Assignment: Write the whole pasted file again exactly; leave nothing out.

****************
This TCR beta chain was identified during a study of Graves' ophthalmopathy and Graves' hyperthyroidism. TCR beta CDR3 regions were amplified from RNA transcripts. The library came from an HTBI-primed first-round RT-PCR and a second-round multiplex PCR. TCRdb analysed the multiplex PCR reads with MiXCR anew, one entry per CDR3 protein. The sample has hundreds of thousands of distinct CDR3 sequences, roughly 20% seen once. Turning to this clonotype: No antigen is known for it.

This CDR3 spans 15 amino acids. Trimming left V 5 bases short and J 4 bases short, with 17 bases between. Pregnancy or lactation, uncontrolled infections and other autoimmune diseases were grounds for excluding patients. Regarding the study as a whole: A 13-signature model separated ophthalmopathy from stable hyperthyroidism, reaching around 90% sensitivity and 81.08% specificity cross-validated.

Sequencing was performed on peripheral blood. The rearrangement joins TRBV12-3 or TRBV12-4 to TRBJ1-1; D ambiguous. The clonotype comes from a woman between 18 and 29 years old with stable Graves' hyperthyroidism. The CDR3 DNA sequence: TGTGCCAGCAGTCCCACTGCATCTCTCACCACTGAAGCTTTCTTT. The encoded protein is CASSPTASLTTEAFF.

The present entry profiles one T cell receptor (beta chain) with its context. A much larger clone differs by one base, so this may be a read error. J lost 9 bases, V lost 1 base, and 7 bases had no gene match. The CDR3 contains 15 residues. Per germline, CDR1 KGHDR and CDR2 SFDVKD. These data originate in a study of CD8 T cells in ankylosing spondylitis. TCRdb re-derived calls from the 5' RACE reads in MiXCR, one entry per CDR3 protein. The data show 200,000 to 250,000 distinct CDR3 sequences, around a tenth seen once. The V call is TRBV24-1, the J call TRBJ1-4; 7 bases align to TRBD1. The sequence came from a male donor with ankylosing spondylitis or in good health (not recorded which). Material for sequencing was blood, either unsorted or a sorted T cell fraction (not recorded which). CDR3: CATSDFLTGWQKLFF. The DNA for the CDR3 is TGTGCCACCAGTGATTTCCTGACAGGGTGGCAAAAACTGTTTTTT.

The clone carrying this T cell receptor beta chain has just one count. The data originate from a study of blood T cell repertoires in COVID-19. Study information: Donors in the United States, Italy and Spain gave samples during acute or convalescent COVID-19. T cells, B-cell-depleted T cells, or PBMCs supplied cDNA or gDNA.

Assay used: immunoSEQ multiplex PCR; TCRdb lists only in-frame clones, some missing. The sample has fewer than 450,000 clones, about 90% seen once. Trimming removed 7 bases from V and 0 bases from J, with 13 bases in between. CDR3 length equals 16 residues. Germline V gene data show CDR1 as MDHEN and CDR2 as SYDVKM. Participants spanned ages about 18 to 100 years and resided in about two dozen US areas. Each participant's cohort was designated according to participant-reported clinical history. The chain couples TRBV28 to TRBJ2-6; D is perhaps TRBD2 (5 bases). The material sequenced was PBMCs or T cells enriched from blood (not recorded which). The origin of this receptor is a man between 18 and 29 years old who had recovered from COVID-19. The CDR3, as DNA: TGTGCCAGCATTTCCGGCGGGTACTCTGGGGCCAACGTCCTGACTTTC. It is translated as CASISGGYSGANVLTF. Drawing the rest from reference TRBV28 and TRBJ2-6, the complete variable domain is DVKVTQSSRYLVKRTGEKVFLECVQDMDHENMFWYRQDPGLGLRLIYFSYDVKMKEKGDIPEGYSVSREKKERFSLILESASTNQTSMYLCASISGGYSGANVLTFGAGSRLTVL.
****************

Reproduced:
This TCR beta chain was identified during a study of Graves' ophthalmopathy and Graves' hyperthyroidism. TCR beta CDR3 regions were amplified from RNA transcripts. The library came from an HTBI-primed first-round RT-PCR and a second-round multiplex PCR. TCRdb analysed the multiplex PCR reads with MiXCR anew, one entry per CDR3 protein. The sample has hundreds of thousands of distinct CDR3 sequences, roughly 20% seen once. Turning to this clonotype: No antigen is known for it.

This CDR3 spans 15 amino acids. Trimming left V 5 bases short and J 4 bases short, with 17 bases between. Pregnancy or lactation, uncontrolled infections and other autoimmune diseases were grounds for excluding patients. Regarding the study as a whole: A 13-signature model separated ophthalmopathy from stable hyperthyroidism, reaching around 90% sensitivity and 81.08% specificity cross-validated.

Sequencing was performed on peripheral blood. The rearrangement joins TRBV12-3 or TRBV12-4 to TRBJ1-1; D ambiguous. The clonotype comes from a woman between 18 and 29 years old with stable Graves' hyperthyroidism. The CDR3 DNA sequence: TGTGCCAGCAGTCCCACTGCATCTCTCACCACTGAAGCTTTCTTT. The encoded protein is CASSPTASLTTEAFF.

The present entry profiles one T cell receptor (beta chain) with its context. A much larger clone differs by one base, so this may be a read error. J lost 9 bases, V lost 1 base, and 7 bases had no gene match. The CDR3 contains 15 residues. Per germline, CDR1 KGHDR and CDR2 SFDVKD. These data originate in a study of CD8 T cells in ankylosing spondylitis. TCRdb re-derived calls from the 5' RACE reads in MiXCR, one entry per CDR3 protein. The data show 200,000 to 250,000 distinct CDR3 sequences, around a tenth seen once. The V call is TRBV24-1, the J call TRBJ1-4; 7 bases align to TRBD1. The sequence came from a male donor with ankylosing spondylitis or in good health (not recorded which). Material for sequencing was blood, either unsorted or a sorted T cell fraction (not recorded which). CDR3: CATSDFLTGWQKLFF. The DNA for the CDR3 is TGTGCCACCAGTGATTTCCTGACAGGGTGGCAAAAACTGTTTTTT.

The clone carrying this T cell receptor beta chain has just one count. The data originate from a study of blood T cell repertoires in COVID-19. Study information: Donors in the United States, Italy and Spain gave samples during acute or convalescent COVID-19. T cells, B-cell-depleted T cells, or PBMCs supplied cDNA or gDNA.

Assay used: immunoSEQ multiplex PCR; TCRdb lists only in-frame clones, some missing. The sample has fewer than 450,000 clones, about 90% seen once. Trimming removed 7 bases from V and 0 bases from J, with 13 bases in between. CDR3 length equals 16 residues. Germline V gene data show CDR1 as MDHEN and CDR2 as SYDVKM. Participants spanned ages about 18 to 100 years and resided in about two dozen US areas. Each participant's cohort was designated according to participant-reported clinical history. The chain couples TRBV28 to TRBJ2-6; D is perhaps TRBD2 (5 bases). The material sequenced was PBMCs or T cells enriched from blood (not recorded which). The origin of this receptor is a man between 18 and 29 years old who had recovered from COVID-19. The CDR3, as DNA: TGTGCCAGCATTTCCGGCGGGTACTCTGGGGCCAACGTCCTGACTTTC. It is translated as CASISGGYSGANVLTF. Drawing the rest from reference TRBV28 and TRBJ2-6, the complete variable domain is DVKVTQSSRYLVKRTGEKVFLECVQDMDHENMFWYRQDPGLGLRLIYFSYDVKMKEKGDIPEGYSVSREKKERFSLILESASTNQTSMYLCASISGGYSGANVLTFGAGSRLTVL.